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Marco Polo travels from Venice to Peking, where he quickly discovers spaghetti and gunpowder and falls in love with the Emperor's daughter. The Emperor Kublai Khan is a kindly fellow, but his evil aide Ahmed wants to get rid of Kublai Khan so he can be emperor, and to get rid of Marco Polo so he can marry the princess. Ahmed sends Marco Polo to the West to fight barbarians, but he returns just in time to save the day. Written by
John Oswalt <email@example.com>
THE ADVENTURES OF MARCO POLO (Archie Mayo and, uncredited, John Cromwell and John Ford, 1938) ***
In itself corny and uneven, this is typical 30s entertainment done on a grand scale; the look of the film is artificial but undeniably lavish. Being a Samuel Goldwyn production, the film is the very antithesis of a history lesson; still, it's more interesting when dealing with the title character's various discoveries in the Orient than his romantic conquests!
Goldwyn, however, could surely afford to employ a reliable cast - most of whom, though, one would be hard-pressed to accept as Chinese - including Gary Cooper (likeable as always in the lead, if not exactly believable), Basil Rathbone (a typically sly villain), Sigrid Gurie (Kublai Khan's daughter and, naturally, an object of contention between Cooper and Rathbone), Ernext Truex (funny as Cooper's flustered sidekick), Alan Hale (a jovial rebel leader) and H.B. Warner (who basically replicates his dignified Chang from LOST HORIZON ). Action is sparse but nicely handled (particularly the climax) and, surprisingly, the montage sequences (a feature of many films of the era) utilize some interesting optical effects.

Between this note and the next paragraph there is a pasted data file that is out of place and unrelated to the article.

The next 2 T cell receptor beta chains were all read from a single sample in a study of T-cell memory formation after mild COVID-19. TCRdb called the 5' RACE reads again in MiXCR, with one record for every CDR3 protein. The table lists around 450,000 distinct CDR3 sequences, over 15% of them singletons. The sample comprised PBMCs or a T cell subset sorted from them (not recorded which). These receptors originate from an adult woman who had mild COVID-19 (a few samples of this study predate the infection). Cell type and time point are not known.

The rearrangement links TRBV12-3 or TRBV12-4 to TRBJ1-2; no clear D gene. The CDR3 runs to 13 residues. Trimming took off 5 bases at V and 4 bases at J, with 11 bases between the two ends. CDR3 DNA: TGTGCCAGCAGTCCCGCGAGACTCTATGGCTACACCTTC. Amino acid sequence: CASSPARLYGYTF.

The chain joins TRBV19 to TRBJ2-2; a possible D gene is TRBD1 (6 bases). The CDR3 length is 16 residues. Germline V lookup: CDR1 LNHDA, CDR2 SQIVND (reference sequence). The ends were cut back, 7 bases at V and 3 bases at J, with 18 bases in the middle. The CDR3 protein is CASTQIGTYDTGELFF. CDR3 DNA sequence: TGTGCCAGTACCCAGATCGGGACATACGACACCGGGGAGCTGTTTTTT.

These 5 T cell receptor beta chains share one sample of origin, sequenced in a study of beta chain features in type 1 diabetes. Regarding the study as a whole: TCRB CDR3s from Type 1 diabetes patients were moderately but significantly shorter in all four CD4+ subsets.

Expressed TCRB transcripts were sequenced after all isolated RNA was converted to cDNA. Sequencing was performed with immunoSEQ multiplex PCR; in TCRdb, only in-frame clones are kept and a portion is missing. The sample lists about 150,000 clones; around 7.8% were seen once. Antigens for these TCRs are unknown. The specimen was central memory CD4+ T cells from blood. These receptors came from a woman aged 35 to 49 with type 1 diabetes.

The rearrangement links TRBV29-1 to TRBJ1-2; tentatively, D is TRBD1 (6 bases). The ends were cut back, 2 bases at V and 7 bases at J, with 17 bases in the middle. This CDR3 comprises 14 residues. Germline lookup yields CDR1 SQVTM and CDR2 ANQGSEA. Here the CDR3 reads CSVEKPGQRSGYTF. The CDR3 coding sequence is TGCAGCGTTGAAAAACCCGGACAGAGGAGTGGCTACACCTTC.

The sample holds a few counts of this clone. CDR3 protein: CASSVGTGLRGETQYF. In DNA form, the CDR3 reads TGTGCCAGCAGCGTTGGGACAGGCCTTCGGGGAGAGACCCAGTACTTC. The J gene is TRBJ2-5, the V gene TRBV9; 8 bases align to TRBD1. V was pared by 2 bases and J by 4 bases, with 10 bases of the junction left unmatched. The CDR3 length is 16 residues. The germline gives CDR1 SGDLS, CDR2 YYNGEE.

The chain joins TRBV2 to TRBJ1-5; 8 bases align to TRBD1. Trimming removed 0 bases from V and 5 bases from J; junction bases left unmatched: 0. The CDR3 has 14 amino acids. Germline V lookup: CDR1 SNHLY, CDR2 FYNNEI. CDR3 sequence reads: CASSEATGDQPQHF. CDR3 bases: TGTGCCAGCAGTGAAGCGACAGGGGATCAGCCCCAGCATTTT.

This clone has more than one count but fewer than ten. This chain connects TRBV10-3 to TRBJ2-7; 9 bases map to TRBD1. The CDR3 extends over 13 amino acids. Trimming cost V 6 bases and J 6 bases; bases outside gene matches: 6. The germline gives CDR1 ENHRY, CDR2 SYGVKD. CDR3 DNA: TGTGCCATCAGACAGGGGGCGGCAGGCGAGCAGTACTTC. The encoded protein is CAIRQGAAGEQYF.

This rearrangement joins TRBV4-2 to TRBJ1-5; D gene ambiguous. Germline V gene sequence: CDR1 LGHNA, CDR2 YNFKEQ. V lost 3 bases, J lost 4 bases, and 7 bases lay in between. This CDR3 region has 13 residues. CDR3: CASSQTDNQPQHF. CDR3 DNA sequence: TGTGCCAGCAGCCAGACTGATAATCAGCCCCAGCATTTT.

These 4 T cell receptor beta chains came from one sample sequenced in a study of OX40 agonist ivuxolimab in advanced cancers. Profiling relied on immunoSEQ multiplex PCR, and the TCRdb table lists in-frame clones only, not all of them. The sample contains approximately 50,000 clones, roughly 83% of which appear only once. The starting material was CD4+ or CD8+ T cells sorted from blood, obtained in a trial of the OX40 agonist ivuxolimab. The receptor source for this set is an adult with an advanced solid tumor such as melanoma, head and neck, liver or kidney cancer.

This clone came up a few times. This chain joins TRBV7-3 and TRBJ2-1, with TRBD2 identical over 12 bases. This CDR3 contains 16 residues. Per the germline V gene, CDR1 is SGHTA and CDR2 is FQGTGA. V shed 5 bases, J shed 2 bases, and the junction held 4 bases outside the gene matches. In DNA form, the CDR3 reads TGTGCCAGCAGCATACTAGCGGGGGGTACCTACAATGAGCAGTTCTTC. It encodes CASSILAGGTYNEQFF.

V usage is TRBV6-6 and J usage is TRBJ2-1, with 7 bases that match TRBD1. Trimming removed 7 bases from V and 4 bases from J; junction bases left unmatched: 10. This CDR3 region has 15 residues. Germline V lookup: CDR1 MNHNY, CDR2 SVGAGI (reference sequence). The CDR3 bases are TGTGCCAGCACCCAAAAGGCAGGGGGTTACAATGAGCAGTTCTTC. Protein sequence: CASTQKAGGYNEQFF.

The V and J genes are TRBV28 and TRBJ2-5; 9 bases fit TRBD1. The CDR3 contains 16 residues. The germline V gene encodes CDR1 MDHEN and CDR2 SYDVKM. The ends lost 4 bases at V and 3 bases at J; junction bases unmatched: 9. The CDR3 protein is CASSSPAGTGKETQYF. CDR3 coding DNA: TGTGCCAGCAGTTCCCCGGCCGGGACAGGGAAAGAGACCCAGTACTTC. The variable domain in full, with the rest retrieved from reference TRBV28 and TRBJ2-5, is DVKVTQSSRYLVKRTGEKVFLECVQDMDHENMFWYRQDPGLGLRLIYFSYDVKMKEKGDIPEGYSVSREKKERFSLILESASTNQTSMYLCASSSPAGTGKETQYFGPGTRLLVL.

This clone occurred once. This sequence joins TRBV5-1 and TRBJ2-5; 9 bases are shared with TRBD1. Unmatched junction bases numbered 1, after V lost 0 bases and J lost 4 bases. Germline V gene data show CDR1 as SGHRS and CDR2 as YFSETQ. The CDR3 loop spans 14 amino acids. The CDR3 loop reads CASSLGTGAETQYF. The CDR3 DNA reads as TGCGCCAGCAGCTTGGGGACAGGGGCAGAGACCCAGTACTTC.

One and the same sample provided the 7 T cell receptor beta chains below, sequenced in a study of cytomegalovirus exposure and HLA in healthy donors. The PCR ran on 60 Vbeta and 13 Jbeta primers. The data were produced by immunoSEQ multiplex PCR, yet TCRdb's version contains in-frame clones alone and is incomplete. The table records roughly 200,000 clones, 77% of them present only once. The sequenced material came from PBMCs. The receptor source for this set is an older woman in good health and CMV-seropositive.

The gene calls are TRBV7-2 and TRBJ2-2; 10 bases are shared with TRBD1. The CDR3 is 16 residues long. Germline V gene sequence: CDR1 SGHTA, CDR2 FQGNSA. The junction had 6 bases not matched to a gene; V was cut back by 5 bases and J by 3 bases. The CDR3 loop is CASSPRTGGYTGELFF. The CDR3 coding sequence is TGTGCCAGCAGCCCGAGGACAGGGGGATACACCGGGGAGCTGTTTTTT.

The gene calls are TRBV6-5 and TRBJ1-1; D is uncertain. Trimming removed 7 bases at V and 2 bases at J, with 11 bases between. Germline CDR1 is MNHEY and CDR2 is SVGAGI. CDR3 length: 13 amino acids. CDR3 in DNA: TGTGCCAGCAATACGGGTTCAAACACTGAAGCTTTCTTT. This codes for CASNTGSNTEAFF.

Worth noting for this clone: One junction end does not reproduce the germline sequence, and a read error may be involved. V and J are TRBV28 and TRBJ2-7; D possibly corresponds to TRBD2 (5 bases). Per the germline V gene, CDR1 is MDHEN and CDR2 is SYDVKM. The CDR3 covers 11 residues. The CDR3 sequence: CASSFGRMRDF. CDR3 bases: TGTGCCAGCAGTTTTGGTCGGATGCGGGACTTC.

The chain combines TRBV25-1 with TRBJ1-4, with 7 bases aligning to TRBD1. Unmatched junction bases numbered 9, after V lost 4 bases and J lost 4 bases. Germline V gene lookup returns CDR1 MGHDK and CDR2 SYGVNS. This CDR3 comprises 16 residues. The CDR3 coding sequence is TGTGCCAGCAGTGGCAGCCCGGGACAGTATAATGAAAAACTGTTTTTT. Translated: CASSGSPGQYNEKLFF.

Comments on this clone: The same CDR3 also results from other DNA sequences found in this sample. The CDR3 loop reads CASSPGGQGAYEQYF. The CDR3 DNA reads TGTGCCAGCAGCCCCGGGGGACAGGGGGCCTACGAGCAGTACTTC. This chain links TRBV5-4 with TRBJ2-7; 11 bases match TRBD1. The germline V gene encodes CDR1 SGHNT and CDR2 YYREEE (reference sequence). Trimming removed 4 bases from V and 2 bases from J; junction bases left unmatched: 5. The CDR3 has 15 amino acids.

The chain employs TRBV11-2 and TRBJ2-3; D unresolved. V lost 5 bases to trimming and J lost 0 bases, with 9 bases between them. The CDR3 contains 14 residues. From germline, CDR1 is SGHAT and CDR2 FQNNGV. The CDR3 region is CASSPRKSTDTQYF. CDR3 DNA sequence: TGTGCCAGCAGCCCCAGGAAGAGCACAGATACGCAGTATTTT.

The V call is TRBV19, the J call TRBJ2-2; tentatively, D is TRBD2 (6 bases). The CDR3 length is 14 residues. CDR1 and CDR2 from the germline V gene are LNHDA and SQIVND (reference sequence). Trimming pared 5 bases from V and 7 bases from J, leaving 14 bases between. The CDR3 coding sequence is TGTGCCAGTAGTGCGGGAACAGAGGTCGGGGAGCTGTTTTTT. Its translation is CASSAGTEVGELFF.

The IMDb lists the uncredited contribution of two other directors - John Cromwell and John Ford; since the latter's frequent cinematographer Archie Stout does feature in the credits, I'm inclined to believe Ford was involved at some point...though it doesn't really show in the finished product (the subject was hardly up his street, to begin with)! Back in the day, I had watched both the 1965 international epic MARCO THE MAGNIFICENT and the 1982 TV mini-series MARCO POLO; I'll be following this with an Italian low-brow variation made in 1961 (see review below) and might even rent the recent 1998 version, THE INCREDIBLE ADVENTURES OF MARCO POLO (shortened to MARCO POLO for the U.S.) - if only because it features Jack Palance and Oliver Reed, and was written by Harry Alan Towers!
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